Date of Award


Degree Type


Degree Name

Bachelor of Science Honours


Faculty of Communications, Health and Science

First Advisor

Dr Paul Lavery

Second Advisor

Dr Albertus J. Smith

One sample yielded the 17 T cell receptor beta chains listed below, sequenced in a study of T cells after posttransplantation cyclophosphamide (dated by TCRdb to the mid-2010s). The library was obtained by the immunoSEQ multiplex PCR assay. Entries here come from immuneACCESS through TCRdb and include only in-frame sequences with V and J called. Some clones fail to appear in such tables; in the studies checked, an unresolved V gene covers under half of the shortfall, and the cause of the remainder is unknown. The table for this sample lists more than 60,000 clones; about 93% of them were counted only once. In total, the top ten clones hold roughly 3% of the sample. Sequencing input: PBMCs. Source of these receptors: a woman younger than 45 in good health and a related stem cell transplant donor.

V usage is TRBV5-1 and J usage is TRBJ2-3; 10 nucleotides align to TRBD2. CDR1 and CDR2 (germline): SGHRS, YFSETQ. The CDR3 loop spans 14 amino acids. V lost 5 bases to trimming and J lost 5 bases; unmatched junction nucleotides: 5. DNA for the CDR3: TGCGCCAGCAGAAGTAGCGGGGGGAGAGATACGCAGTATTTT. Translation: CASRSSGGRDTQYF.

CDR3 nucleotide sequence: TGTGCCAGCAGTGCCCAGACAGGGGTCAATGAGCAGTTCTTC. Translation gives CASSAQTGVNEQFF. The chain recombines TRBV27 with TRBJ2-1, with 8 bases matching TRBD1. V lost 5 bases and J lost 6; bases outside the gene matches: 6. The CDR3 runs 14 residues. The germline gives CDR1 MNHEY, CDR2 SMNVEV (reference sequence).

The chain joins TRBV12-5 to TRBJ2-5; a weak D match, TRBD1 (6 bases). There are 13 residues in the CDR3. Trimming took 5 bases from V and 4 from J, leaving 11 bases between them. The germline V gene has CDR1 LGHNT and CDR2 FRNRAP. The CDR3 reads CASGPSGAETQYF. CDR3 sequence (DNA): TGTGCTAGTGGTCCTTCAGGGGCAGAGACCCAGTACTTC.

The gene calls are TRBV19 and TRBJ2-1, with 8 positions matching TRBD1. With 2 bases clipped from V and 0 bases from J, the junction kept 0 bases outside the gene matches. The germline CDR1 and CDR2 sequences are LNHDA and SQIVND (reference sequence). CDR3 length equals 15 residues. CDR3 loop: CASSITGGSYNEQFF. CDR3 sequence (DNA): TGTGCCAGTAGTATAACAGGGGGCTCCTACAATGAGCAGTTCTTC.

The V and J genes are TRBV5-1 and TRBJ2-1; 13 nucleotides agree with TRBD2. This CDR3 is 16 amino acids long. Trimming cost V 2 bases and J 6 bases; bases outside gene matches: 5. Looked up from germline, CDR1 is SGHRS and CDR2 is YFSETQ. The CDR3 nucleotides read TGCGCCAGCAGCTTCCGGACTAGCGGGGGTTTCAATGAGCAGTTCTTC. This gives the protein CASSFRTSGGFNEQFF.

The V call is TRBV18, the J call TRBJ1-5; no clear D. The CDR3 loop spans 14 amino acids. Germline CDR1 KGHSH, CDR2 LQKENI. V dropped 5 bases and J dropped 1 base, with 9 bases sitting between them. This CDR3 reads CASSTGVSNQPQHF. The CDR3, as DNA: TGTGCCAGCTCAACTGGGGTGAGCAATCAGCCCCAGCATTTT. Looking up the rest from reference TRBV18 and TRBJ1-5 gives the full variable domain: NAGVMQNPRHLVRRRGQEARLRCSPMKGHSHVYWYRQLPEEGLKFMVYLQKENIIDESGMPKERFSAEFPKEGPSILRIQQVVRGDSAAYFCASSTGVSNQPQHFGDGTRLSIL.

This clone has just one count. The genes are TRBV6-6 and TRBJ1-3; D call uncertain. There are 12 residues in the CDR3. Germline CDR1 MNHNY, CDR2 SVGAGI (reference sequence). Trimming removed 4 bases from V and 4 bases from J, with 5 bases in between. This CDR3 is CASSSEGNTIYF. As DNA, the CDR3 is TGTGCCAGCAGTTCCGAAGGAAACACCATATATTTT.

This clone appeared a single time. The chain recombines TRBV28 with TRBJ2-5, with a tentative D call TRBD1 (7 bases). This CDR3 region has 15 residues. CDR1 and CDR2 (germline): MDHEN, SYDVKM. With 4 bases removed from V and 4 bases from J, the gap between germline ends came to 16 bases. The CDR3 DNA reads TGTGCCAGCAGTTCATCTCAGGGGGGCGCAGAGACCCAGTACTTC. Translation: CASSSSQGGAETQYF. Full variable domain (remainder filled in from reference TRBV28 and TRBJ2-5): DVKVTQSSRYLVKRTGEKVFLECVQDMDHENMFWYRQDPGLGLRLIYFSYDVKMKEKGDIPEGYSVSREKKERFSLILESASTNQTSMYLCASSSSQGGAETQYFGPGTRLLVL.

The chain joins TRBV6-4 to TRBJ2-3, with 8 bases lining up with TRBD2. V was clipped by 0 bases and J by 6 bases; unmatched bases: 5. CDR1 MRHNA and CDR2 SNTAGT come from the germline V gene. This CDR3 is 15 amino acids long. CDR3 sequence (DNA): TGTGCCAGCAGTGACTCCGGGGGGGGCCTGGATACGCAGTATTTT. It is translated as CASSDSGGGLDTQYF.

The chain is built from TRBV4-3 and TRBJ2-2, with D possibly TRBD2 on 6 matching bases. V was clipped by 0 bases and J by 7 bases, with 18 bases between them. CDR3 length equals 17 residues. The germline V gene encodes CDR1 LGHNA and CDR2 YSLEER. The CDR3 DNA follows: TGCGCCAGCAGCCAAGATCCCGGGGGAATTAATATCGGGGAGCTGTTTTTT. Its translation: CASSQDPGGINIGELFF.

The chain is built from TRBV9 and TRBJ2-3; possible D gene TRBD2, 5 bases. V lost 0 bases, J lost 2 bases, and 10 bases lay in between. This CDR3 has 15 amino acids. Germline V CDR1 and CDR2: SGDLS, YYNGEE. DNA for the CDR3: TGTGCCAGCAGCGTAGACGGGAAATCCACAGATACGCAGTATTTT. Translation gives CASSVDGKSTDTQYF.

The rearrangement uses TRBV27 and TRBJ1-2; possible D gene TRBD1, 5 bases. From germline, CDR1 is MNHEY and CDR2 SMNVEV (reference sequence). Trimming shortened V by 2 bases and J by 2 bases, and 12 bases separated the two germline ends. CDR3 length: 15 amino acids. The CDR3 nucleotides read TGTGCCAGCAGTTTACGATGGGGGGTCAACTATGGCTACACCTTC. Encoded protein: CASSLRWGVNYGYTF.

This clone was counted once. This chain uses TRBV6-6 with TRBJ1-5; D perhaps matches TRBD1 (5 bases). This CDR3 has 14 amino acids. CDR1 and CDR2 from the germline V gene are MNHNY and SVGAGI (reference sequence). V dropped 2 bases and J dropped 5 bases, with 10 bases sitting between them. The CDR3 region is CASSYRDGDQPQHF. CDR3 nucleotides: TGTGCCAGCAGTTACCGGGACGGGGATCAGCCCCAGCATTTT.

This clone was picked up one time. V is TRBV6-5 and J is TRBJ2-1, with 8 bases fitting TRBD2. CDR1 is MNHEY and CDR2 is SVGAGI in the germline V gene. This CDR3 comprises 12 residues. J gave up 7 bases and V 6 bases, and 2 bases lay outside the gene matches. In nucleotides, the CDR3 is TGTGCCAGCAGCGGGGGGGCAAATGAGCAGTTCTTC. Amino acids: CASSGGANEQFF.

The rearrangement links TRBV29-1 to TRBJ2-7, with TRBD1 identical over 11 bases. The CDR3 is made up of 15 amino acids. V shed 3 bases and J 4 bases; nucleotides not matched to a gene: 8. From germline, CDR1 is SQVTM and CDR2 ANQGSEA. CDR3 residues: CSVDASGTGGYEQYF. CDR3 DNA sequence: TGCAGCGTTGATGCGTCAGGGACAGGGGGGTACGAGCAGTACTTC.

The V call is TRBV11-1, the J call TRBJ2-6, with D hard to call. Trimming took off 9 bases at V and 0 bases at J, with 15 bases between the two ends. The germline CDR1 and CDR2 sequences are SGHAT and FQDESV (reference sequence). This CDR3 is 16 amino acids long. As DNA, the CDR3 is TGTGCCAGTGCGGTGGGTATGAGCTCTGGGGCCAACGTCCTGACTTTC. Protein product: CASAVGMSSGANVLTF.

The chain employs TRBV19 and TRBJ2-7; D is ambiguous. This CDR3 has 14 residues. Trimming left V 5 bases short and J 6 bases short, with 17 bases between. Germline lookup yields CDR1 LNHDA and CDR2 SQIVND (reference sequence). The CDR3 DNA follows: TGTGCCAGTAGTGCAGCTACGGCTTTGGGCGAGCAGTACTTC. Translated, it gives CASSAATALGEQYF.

Recent work indicates that nitrogen stable isotopic signatures of aquatic biota can be used to link nutrient inputs in the marine environment to terrestrial sources. While this technique of tracing nutrients has been shown to be effective in environments that are not nutrient limited, it has not been proved that this method is effective in oligotrophic environments. This study examined whether nitrogen stable isotopic signatures of marine biota can be used to trace the distribution of sewage effluent in highly mixed, nitrogen limited waters, by examining the δ15N values of marine biota situated close to and distant from a secondary treated sewage outlet. The study was conducted in the vicinity of the Marmion Marine Park, off the coast of Ocean Reef, Western Australia. The study comprised two experimental components. The first component tested whether the δ15N value of three macroalgal species (Ulva australis, Vidalia sp. and Eklorzia radiata) with varying nutrient uptake capacities (high, medium and low respectively) were representative of the distribution of sewage dissolved inorganic nitrogen (DIN) over different time periods. Also, whether the δ15N values of two filter feeding species (Clathria sp. and Pyura australis) were representative of the distribution of sewage particulate organic matter (POM). The second component was a laboratory experiment designed to confirm that this same set of species were actually able to develop an isotopic signature representative of sewage, when exposed to low concentrations of sewage in seawater. Results from the laboratory experiment confirmed that all species, with the exception of E.radiata, developed higher isotopic signatures when exposed to very low concentrations of sewage nitrogen (1:500 dilution in seawater). In the field experiment, the three species of macroalgae sampled north and south of the sewage outlet generally had higher δ15N values than organisms sampled west of the outlet and at the reference site. This is consistent with our current knowledge of effluent dispersal in the area. The results also suggest the plume moves further north than previously expected. Thus it was confirmed that the δ15N signature of macroalgae can be used to trace sewage disposed in well mixed waters. It also appears that macroalgae are able to log a unique time-integrated record of ambient sewage, which can be used to provide data on the short and medium-term accumulation of sewage N into the benthic system. It is less likely that the low nutrient uptake species selected for this study (E.radiata) is capable of representing long term pattern in effluent dispersal. δ15N values of benthic filter feeders did not provide comprehensive evidence to suggest that they can be used to represent the distribution of sewage POM, however trends found in the field experiment for Chlathria sp. warrants further investigation. These results demonstrate that the δ15N values of marine biota, specifically macroalgae, can be used to map the distribution of terrestrial nutrient sources affecting marine ecosystems in an oligotrophic environment and on a limited range of time scales.